Werner Roth (comics)
|Werner Roth (comics)|
|Born||January 27, 1921|
|Died||June 1, 1973(aged 52)|
Lorna, the Jungle Girl
Roth's work began appearing in Marvel Comics, then known as Atlas Comics, in 1953. Atlas editor Stan Lee has described being impressed with Roth's portfolio, particularly his drawings of women, "So I took his samples to show [then-publisher] Martin Goodman. I suggested we should use Werner, even create a comic for him. Which we did, and that was how Lorna, the Jungle Girl was born." Roth drew the first dozen issues of Lorna. He drew a number of other features for Atlas, including most of the stories of the Apache Kid. He later drew romance stories for DC Comics.
Roth returned to Marvel to work on the X-Men in 1966, initially using the pseudonym Jay Gavin, taken from the names of his two sons, to conceal his Marvel work from his editors at DC. His true name was revealed in the Bullpen Bulletin of Fantastic Four #54. Series writer Roy Thomas later commented that Roth, though a talented artist, was a poor fit for the X-Men, being more oriented towards character interactions and relationships than action.
Roth later drew more Western comics for Marvel, and penciled issues of Superman's Girl Friend, Lois Lane for DC Comics.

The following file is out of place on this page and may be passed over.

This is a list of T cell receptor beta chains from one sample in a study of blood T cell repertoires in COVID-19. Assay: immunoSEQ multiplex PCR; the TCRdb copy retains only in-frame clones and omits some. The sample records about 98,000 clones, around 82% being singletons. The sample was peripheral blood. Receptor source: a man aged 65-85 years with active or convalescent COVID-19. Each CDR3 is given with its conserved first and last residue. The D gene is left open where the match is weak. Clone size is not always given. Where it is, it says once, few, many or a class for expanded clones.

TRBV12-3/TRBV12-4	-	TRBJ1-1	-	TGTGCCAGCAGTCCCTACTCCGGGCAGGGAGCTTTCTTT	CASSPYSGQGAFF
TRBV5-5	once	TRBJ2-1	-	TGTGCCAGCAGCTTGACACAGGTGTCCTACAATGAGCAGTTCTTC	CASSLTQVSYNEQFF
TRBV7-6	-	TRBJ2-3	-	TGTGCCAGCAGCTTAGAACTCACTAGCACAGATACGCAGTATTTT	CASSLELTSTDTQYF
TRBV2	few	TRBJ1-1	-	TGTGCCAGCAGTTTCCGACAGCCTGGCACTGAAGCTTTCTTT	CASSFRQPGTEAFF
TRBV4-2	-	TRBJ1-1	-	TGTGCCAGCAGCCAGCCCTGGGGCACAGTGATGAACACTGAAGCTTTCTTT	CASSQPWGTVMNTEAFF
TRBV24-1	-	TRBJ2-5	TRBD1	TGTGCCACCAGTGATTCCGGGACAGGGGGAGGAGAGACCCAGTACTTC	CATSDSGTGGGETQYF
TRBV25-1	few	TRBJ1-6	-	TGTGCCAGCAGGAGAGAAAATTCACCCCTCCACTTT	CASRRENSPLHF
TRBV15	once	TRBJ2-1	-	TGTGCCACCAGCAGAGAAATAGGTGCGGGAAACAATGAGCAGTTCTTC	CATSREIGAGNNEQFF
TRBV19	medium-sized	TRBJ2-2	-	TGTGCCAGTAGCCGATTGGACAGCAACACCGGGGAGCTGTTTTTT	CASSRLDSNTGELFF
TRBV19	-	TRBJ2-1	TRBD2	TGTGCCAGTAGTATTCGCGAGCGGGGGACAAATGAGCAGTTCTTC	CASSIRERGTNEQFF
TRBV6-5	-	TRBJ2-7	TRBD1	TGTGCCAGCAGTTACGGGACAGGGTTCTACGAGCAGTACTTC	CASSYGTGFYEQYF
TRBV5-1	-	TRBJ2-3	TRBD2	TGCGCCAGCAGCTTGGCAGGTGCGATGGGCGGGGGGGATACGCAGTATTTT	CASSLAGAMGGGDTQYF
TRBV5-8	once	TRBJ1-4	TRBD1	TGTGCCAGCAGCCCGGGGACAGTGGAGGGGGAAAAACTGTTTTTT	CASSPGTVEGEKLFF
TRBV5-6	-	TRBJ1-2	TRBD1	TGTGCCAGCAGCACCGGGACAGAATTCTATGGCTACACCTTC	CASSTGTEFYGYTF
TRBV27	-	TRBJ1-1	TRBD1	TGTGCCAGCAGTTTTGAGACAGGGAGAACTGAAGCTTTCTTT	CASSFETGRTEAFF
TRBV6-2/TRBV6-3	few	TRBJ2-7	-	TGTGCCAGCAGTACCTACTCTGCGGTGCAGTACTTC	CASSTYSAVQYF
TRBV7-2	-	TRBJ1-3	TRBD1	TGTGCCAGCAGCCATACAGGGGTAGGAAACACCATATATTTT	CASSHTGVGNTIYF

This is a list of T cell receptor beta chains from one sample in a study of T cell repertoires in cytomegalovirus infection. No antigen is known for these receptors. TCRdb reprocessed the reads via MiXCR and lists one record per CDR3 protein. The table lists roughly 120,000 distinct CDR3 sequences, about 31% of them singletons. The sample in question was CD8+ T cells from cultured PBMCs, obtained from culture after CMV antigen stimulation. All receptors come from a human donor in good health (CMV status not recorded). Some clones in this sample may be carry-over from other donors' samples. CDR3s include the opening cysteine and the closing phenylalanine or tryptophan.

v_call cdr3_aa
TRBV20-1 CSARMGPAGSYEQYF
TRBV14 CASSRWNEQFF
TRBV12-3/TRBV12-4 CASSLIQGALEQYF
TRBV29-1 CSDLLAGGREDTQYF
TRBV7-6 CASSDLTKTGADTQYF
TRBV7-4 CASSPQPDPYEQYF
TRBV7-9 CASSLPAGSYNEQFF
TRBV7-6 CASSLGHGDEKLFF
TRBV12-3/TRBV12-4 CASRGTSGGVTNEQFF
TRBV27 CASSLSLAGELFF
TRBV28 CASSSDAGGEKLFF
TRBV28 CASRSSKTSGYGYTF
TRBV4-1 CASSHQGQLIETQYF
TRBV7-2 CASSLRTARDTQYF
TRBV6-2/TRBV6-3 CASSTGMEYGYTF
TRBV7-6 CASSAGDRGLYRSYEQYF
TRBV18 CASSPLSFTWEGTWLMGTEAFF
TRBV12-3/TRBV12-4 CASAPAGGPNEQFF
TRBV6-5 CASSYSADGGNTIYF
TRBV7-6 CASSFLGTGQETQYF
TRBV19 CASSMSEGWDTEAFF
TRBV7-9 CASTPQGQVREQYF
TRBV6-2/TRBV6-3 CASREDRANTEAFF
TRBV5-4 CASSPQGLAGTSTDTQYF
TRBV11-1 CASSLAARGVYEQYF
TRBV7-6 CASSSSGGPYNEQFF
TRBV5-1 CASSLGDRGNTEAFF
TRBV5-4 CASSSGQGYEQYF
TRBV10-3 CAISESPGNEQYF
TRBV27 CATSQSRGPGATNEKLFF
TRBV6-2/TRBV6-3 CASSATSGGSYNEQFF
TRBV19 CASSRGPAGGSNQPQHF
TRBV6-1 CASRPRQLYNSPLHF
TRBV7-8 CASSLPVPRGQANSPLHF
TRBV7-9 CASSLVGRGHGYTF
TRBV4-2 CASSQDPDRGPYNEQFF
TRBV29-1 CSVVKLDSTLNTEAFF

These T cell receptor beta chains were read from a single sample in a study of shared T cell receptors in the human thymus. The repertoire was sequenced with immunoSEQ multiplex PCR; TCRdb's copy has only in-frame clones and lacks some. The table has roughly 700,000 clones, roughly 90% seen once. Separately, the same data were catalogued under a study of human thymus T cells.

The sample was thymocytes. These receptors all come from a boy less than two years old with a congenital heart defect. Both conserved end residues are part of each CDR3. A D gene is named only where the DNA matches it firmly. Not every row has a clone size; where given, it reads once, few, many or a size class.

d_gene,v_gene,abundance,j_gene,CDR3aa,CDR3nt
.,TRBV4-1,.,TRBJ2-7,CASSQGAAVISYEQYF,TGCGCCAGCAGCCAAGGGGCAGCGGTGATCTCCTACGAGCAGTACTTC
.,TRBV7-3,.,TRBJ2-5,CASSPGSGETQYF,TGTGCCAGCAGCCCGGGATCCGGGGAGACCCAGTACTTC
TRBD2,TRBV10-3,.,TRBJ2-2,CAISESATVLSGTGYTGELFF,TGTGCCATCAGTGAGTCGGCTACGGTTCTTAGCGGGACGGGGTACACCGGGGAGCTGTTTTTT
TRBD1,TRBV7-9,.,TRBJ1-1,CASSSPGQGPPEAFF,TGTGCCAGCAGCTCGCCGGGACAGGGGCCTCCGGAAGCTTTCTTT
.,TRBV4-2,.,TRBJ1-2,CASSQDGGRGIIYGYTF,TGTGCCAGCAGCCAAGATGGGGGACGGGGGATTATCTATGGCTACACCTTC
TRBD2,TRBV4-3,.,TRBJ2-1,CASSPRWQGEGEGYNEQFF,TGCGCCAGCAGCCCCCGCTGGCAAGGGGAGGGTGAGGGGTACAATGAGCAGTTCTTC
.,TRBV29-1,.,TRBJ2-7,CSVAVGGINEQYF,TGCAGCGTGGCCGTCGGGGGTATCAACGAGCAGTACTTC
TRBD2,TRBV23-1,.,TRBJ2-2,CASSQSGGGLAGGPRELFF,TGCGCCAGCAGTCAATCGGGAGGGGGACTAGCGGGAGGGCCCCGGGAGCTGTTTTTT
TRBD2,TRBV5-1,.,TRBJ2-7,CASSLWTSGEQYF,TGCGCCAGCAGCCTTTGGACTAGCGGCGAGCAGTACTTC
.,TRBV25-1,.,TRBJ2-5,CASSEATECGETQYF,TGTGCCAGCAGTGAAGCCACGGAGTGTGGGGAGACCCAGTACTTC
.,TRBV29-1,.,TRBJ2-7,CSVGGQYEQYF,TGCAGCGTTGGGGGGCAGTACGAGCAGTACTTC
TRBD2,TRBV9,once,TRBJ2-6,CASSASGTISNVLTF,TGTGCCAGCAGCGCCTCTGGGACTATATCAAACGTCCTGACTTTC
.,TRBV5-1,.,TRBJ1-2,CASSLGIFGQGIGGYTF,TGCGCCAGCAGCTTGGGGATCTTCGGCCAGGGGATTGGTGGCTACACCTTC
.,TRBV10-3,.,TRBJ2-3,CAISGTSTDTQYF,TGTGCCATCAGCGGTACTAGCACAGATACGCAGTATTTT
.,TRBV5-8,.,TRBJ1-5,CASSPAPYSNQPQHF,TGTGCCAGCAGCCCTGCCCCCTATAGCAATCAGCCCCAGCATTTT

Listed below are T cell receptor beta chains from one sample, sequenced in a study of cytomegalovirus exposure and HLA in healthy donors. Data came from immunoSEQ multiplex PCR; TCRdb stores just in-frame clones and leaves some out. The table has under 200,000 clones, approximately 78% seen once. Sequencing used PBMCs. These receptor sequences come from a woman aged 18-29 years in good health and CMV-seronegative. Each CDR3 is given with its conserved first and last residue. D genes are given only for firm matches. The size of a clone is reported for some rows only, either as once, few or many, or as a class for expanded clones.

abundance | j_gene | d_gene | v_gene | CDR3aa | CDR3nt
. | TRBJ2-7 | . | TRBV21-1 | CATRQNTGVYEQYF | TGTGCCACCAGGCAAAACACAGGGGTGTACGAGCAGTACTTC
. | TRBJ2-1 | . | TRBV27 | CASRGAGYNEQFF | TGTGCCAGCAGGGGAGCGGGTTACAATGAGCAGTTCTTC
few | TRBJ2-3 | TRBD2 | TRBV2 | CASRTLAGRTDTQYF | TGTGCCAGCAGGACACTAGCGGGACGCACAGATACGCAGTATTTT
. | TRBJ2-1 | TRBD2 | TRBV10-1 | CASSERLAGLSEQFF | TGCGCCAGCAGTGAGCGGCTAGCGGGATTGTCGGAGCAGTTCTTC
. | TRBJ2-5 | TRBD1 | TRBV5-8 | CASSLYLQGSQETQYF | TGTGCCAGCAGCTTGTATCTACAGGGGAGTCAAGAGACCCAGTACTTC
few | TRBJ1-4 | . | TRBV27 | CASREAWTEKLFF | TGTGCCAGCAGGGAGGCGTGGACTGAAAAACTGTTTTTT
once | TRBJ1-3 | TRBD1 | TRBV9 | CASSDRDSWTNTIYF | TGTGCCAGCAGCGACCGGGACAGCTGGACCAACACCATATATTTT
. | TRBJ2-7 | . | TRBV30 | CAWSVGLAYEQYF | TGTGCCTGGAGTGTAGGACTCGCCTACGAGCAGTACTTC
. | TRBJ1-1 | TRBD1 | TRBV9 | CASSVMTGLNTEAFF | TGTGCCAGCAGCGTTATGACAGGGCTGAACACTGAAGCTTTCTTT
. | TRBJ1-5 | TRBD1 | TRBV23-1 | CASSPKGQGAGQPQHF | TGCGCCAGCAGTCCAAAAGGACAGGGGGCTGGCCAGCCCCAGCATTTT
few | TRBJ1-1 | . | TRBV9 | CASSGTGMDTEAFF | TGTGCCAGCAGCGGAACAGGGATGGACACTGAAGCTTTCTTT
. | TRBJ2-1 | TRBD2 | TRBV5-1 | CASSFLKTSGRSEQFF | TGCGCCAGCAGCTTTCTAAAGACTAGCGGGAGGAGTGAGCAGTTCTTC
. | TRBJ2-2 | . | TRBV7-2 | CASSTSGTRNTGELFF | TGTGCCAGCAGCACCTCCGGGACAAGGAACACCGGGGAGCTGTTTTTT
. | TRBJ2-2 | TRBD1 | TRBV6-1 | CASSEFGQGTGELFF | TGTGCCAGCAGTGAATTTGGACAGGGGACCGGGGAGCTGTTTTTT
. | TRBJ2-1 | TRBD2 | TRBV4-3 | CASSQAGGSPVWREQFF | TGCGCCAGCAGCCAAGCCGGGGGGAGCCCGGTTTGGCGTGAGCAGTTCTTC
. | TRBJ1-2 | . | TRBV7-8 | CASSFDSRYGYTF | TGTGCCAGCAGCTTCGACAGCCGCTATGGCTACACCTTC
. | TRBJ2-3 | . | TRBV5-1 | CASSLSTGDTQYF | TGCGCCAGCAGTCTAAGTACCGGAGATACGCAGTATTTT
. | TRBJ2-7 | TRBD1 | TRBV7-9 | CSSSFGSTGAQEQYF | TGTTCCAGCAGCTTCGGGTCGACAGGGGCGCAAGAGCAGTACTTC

- Social Security Death Index for Werner Roth, which gives "State of Issue" as Massachusetts, and notes "Last known residence - State: Unknown". Accessed January 5, 2012.
- Werner Roth at the Lambiek Comiclopedia. Accessed February 15, 2009.
- Wright, Nicky (2000). The Classic Era of American Comics. London, UK: Prion Books Limited. p. 166.
- Ro, Ronin (2004). Tales to Astonish: Jack Kirby, Stan Lee and the American Comic Book Revolution. Bloomsbury USA. p. 82. ISBN 1-58234-345-4.
- Evanier, Mark (April 14, 2008). "Why did some artists working for Marvel in the sixties use phony names?". P.O.V. Online (column). Archived from the original on November 24, 2009. Retrieved July 28, 2008.
- O'Neill, Patrick Daniel (August 1993). "'60s Mutant Mania: The Original Team". Wizard: X-Men Turn Thirty. pp. 76–77.
|Uncanny X-Men artist
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